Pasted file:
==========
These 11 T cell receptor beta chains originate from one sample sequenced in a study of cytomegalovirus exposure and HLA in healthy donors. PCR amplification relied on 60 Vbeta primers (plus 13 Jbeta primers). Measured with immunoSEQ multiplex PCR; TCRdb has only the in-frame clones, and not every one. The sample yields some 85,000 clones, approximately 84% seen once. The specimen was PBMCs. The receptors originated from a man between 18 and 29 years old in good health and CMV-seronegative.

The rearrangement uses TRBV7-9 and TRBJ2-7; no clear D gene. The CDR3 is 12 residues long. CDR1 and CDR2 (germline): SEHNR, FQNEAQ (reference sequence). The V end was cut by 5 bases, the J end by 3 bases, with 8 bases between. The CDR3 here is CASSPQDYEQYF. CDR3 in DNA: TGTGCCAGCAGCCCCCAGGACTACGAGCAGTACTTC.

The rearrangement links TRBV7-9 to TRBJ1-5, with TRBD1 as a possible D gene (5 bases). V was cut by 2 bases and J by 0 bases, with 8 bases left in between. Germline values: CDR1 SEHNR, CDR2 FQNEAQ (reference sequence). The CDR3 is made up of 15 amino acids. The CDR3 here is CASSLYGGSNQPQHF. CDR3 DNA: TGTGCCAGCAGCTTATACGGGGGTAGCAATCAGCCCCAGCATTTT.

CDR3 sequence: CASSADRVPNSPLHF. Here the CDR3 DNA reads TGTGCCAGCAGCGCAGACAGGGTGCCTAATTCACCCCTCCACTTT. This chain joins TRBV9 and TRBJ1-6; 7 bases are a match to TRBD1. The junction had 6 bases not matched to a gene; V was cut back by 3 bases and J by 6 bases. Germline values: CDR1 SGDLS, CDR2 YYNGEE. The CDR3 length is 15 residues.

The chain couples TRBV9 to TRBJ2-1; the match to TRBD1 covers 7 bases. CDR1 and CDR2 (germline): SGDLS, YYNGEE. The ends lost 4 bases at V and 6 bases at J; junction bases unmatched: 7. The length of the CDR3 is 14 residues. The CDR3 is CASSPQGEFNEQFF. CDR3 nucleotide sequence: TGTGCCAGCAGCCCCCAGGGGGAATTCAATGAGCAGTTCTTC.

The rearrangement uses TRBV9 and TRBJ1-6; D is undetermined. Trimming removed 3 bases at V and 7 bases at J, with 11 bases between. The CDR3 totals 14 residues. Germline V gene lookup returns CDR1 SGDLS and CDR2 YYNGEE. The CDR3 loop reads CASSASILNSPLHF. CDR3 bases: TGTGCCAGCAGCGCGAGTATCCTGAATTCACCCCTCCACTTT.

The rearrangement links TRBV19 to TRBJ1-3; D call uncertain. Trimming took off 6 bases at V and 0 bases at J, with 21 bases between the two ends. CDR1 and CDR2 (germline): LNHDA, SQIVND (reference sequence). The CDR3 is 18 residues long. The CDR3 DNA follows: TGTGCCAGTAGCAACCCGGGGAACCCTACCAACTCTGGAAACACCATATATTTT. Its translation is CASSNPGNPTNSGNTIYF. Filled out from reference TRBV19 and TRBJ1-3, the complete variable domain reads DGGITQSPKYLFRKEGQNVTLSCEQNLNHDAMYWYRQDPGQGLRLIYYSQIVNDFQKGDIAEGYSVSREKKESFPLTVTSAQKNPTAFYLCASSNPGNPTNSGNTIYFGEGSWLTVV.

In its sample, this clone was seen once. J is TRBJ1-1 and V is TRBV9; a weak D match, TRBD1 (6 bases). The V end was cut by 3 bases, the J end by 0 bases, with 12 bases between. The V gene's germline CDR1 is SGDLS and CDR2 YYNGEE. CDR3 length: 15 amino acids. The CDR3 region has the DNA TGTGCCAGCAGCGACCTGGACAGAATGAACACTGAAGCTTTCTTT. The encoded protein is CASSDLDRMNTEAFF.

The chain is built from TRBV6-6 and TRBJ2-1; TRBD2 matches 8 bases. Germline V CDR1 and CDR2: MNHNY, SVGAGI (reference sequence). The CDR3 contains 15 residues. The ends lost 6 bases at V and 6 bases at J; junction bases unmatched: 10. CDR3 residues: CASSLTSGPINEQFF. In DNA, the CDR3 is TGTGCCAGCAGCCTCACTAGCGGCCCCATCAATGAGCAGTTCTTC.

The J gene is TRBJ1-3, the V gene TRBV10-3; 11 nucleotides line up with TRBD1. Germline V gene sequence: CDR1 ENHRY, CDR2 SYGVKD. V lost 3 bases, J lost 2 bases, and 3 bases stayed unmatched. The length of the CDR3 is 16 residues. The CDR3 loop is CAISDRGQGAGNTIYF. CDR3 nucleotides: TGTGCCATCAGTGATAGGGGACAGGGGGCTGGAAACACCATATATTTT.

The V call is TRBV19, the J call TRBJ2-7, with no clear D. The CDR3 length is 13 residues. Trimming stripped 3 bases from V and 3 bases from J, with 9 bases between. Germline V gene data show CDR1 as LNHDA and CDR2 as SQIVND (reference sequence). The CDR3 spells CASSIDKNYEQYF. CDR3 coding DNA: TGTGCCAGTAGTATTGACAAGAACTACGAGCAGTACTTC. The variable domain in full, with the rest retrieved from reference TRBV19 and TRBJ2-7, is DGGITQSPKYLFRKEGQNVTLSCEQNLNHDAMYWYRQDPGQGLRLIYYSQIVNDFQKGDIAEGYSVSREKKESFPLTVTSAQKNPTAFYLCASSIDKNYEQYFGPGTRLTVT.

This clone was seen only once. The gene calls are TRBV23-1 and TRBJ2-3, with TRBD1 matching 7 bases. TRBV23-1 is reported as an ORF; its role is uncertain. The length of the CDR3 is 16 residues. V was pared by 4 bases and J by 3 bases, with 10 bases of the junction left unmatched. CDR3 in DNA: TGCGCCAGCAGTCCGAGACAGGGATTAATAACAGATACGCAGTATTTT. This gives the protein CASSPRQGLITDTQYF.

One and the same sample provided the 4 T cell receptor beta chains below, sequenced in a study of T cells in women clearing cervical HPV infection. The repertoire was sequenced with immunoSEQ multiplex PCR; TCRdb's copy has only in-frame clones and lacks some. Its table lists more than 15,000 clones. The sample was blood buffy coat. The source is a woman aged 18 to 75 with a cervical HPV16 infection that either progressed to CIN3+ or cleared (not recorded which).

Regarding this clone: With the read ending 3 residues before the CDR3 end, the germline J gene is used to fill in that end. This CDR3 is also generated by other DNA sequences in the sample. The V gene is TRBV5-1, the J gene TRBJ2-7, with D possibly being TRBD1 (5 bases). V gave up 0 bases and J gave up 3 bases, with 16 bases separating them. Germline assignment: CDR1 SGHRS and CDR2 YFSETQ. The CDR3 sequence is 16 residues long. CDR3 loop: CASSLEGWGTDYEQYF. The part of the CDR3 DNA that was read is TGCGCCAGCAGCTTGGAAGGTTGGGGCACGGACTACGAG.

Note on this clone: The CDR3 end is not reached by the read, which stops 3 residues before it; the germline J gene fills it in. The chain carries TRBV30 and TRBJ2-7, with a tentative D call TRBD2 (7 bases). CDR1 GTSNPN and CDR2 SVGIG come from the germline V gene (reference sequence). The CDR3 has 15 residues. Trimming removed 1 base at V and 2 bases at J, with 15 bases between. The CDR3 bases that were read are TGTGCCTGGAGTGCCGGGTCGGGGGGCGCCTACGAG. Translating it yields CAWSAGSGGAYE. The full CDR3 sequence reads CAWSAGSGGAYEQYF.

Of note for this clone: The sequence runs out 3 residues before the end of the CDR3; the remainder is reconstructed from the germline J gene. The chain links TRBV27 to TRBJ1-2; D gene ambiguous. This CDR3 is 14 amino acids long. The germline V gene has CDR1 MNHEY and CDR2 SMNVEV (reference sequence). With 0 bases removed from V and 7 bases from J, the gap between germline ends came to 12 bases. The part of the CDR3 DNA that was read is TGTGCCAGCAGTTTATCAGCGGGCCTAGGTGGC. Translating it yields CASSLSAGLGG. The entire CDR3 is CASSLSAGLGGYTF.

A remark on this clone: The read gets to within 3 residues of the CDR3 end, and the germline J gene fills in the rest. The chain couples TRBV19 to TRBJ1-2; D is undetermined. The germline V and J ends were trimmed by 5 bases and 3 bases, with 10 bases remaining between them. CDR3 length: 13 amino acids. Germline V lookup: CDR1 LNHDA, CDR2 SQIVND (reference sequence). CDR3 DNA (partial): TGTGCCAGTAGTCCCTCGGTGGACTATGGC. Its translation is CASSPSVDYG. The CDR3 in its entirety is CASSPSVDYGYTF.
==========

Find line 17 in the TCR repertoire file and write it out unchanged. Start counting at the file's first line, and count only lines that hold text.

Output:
A remark on this clone: The read gets to within 3 residues of the CDR3 end, and the germline J gene fills in the rest. The chain couples TRBV19 to TRBJ1-2; D is undetermined. The germline V and J ends were trimmed by 5 bases and 3 bases, with 10 bases remaining between them. CDR3 length: 13 amino acids. Germline V lookup: CDR1 LNHDA, CDR2 SQIVND (reference sequence). CDR3 DNA (partial): TGTGCCAGTAGTCCCTCGGTGGACTATGGC. Its translation is CASSPSVDYG. The CDR3 in its entirety is CASSPSVDYGYTF.